Featured Columns

April 25, 2012

Bento Bako Lite: House of Five Leave volume 6 (MMF)

More articles by »
Written by: Kristin
Tags: , , , , ,

Title: House of Five Leaves
Author: Natsume Ono
Publisher: Viz Media (Sig IKKI)
Volume: Volume 6 (of 8), $12.99
Vintage: 2009 by Shogakukan, March 2012 by Viz Media
Genre: Historical drama

[Volume 5 review.]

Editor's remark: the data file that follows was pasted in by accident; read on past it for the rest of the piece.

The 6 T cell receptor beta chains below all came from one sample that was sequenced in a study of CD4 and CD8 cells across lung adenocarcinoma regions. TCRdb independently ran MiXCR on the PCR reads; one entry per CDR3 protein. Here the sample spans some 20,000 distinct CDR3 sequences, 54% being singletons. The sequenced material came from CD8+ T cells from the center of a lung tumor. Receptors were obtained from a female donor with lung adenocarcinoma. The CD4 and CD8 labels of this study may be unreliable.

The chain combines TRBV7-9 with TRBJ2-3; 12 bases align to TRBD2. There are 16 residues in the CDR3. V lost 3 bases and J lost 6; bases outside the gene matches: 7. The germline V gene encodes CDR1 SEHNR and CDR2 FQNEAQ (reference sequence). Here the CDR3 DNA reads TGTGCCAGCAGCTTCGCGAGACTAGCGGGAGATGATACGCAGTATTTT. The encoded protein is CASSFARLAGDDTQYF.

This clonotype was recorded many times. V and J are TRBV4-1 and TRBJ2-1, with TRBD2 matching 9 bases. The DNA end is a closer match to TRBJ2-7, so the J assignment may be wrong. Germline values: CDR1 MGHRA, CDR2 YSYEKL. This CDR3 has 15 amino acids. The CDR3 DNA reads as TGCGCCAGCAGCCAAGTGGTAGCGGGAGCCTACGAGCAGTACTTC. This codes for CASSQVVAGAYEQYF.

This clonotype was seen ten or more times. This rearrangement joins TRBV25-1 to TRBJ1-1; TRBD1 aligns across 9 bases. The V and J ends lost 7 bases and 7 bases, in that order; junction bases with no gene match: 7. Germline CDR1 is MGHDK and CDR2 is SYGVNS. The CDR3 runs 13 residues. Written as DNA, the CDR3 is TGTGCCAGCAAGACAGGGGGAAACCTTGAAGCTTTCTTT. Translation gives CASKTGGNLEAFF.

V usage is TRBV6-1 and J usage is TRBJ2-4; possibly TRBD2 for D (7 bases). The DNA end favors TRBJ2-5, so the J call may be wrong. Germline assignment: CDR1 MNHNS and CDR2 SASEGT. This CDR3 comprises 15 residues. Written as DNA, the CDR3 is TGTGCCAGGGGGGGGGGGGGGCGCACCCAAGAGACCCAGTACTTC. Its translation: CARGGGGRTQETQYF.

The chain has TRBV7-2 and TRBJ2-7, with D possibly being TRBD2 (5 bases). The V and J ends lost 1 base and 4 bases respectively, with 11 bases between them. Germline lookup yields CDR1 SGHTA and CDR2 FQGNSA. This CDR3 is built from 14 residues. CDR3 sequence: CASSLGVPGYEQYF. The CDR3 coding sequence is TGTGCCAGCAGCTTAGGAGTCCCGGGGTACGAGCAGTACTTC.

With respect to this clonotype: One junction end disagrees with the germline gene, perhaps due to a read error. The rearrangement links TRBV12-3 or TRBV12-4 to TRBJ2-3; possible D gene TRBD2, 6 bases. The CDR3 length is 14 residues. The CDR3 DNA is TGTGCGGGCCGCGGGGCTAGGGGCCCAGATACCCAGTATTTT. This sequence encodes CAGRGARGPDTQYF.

Masanosuke’s brother, Bunnosuke, is in town, and he’s not thrilled to be in the same town as his disgraced older brother. Dealing with Bunnosuke is the least of Masa’s problems, however, as Yaichi is still acting strange and is staying mum on the future of the Five Leaves. He does at least hear promising news of his brother’s exploits through Sachi’s (their sister) fiancĂ©, who pays him a visit. And more presently Ginta, who gets work inside the compound where Bunnosuke is staying, and spies on the group of men there. Bunnosuke does not have kind words for Masa, and that coupled with Yaichi’s bad mood leaves him stressed and exhausted. His mixed feelings cause him to hesitate on a promising offer from the man running the dojo where he works. He tries to give his younger brother words of strength, even as he hands over what could be the last payment for a while to help with Bunnosuke’s debts. This sum resurfaces, however, in the strangest of places. To Masa’s disdain, it’s clear Bunnosuke is meddling in dangerous things. Meanwhile, Tachibana is determined to get to the bottom of the mysterious Bakuro gang, and it’s all Yaichi can do to throw him off his trail. He gets dangerously close to uncovering Yaichi’s identity, and though he remains suspicious, turns his attention toward tracking down former Bakuro leader Jin (the scarred man searching for Sei the Drifter). Jin himself has approached Goinkyo (Soji the Saint) for help in tracking down Sei, putting the old man in a compromising situation. The Five Leaves get started on their final job, but things go awry when the person paying the random pays only half, and tells Yaichi to simply get rid of the boy they kidnapped, claiming he’s not the true family heir. When they return to Ume’s restaurant, Yaichi uncharacteristically has a harsh conversation with their hostage, informing him of his family’s decision. After the job is completed, Masa follows Yaichi, and though the thief is initially annoyed, he finds himself protected by Masa when Jin suddenly appears and reveals he knows him to be Sei. Masa comes to a decision, and goes to Yaichi to tell him the truth of his own past. Having shared his full story, he announces that he is going to Goinkyo for the truth about Yaichi’s past, since he knows Yaichi will refuse to tell him himself. It’s Masa’s way of being honorable, revealing his own past before learning the past of another. Finding himself conflicted given recent occurrences, Masa is determined to discover what kind of man he is working for. At Goinkyo’s the old man goes back to the time he first met Yaichi, when he was a cold-hearted member of Bakuro, still known as Sei, dispensing out his boss’s justice without question or hesitation. A short bonus story illustrates Ume’s meeting with Goinkyo, and the day they became friends.